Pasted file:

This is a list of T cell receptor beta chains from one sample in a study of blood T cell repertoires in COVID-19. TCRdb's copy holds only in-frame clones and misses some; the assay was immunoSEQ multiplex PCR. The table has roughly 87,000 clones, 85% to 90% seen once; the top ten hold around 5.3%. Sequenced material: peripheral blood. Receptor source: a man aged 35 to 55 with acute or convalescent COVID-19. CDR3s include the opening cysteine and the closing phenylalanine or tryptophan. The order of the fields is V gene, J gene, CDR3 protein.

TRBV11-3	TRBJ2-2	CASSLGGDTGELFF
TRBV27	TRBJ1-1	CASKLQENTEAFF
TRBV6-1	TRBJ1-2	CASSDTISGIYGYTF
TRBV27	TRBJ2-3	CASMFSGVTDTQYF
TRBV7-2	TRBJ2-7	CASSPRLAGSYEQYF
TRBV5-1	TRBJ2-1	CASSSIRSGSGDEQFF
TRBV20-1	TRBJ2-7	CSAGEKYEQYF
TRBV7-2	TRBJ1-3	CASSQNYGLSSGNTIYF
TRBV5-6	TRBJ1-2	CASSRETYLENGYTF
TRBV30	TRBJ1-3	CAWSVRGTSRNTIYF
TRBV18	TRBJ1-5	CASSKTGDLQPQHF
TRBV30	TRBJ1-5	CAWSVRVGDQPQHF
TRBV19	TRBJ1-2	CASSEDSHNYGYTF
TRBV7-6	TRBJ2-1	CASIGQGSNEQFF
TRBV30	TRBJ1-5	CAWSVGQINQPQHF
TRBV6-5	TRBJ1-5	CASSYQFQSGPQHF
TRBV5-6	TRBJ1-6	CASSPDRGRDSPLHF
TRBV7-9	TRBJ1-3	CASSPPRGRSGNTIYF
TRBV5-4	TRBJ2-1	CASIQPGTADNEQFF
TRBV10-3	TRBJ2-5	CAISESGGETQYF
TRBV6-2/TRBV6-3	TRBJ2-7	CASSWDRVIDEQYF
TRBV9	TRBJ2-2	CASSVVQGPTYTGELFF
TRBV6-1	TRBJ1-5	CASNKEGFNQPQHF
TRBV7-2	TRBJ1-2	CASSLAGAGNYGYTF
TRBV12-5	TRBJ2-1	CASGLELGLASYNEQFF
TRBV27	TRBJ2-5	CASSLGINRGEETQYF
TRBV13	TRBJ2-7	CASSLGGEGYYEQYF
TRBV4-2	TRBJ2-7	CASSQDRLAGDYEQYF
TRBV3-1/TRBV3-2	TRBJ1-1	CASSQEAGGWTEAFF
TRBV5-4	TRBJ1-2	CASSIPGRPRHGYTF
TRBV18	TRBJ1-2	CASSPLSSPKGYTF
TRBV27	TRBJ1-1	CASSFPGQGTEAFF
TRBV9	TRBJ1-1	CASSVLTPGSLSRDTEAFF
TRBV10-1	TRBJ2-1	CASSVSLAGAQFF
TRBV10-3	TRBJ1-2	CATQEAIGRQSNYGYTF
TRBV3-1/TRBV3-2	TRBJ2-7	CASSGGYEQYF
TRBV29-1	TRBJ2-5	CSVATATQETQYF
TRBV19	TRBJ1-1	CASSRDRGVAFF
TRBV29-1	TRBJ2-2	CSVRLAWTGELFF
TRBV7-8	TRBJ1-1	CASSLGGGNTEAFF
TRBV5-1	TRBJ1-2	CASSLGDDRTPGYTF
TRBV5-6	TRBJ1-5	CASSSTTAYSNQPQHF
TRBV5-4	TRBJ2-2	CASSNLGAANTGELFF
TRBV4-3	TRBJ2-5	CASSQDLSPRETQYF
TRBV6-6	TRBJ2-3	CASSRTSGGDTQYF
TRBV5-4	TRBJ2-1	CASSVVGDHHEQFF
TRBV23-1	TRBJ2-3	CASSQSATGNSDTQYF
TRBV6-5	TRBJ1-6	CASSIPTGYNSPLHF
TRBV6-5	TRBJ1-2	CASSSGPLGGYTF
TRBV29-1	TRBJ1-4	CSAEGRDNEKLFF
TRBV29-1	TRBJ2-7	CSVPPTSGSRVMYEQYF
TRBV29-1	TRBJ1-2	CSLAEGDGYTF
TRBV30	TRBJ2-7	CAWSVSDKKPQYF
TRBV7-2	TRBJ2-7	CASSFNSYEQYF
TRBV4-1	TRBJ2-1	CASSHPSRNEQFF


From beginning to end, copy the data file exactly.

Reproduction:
This is a list of T cell receptor beta chains from one sample in a study of blood T cell repertoires in COVID-19. TCRdb's copy holds only in-frame clones and misses some; the assay was immunoSEQ multiplex PCR. The table has roughly 87,000 clones, 85% to 90% seen once; the top ten hold around 5.3%. Sequenced material: peripheral blood. Receptor source: a man aged 35 to 55 with acute or convalescent COVID-19. CDR3s include the opening cysteine and the closing phenylalanine or tryptophan. The order of the fields is V gene, J gene, CDR3 protein.

TRBV11-3	TRBJ2-2	CASSLGGDTGELFF
TRBV27	TRBJ1-1	CASKLQENTEAFF
TRBV6-1	TRBJ1-2	CASSDTISGIYGYTF
TRBV27	TRBJ2-3	CASMFSGVTDTQYF
TRBV7-2	TRBJ2-7	CASSPRLAGSYEQYF
TRBV5-1	TRBJ2-1	CASSSIRSGSGDEQFF
TRBV20-1	TRBJ2-7	CSAGEKYEQYF
TRBV7-2	TRBJ1-3	CASSQNYGLSSGNTIYF
TRBV5-6	TRBJ1-2	CASSRETYLENGYTF
TRBV30	TRBJ1-3	CAWSVRGTSRNTIYF
TRBV18	TRBJ1-5	CASSKTGDLQPQHF
TRBV30	TRBJ1-5	CAWSVRVGDQPQHF
TRBV19	TRBJ1-2	CASSEDSHNYGYTF
TRBV7-6	TRBJ2-1	CASIGQGSNEQFF
TRBV30	TRBJ1-5	CAWSVGQINQPQHF
TRBV6-5	TRBJ1-5	CASSYQFQSGPQHF
TRBV5-6	TRBJ1-6	CASSPDRGRDSPLHF
TRBV7-9	TRBJ1-3	CASSPPRGRSGNTIYF
TRBV5-4	TRBJ2-1	CASIQPGTADNEQFF
TRBV10-3	TRBJ2-5	CAISESGGETQYF
TRBV6-2/TRBV6-3	TRBJ2-7	CASSWDRVIDEQYF
TRBV9	TRBJ2-2	CASSVVQGPTYTGELFF
TRBV6-1	TRBJ1-5	CASNKEGFNQPQHF
TRBV7-2	TRBJ1-2	CASSLAGAGNYGYTF
TRBV12-5	TRBJ2-1	CASGLELGLASYNEQFF
TRBV27	TRBJ2-5	CASSLGINRGEETQYF
TRBV13	TRBJ2-7	CASSLGGEGYYEQYF
TRBV4-2	TRBJ2-7	CASSQDRLAGDYEQYF
TRBV3-1/TRBV3-2	TRBJ1-1	CASSQEAGGWTEAFF
TRBV5-4	TRBJ1-2	CASSIPGRPRHGYTF
TRBV18	TRBJ1-2	CASSPLSSPKGYTF
TRBV27	TRBJ1-1	CASSFPGQGTEAFF
TRBV9	TRBJ1-1	CASSVLTPGSLSRDTEAFF
TRBV10-1	TRBJ2-1	CASSVSLAGAQFF
TRBV10-3	TRBJ1-2	CATQEAIGRQSNYGYTF
TRBV3-1/TRBV3-2	TRBJ2-7	CASSGGYEQYF
TRBV29-1	TRBJ2-5	CSVATATQETQYF
TRBV19	TRBJ1-1	CASSRDRGVAFF
TRBV29-1	TRBJ2-2	CSVRLAWTGELFF
TRBV7-8	TRBJ1-1	CASSLGGGNTEAFF
TRBV5-1	TRBJ1-2	CASSLGDDRTPGYTF
TRBV5-6	TRBJ1-5	CASSSTTAYSNQPQHF
TRBV5-4	TRBJ2-2	CASSNLGAANTGELFF
TRBV4-3	TRBJ2-5	CASSQDLSPRETQYF
TRBV6-6	TRBJ2-3	CASSRTSGGDTQYF
TRBV5-4	TRBJ2-1	CASSVVGDHHEQFF
TRBV23-1	TRBJ2-3	CASSQSATGNSDTQYF
TRBV6-5	TRBJ1-6	CASSIPTGYNSPLHF
TRBV6-5	TRBJ1-2	CASSSGPLGGYTF
TRBV29-1	TRBJ1-4	CSAEGRDNEKLFF
TRBV29-1	TRBJ2-7	CSVPPTSGSRVMYEQYF
TRBV29-1	TRBJ1-2	CSLAEGDGYTF
TRBV30	TRBJ2-7	CAWSVSDKKPQYF
TRBV7-2	TRBJ2-7	CASSFNSYEQYF
TRBV4-1	TRBJ2-1	CASSHPSRNEQFF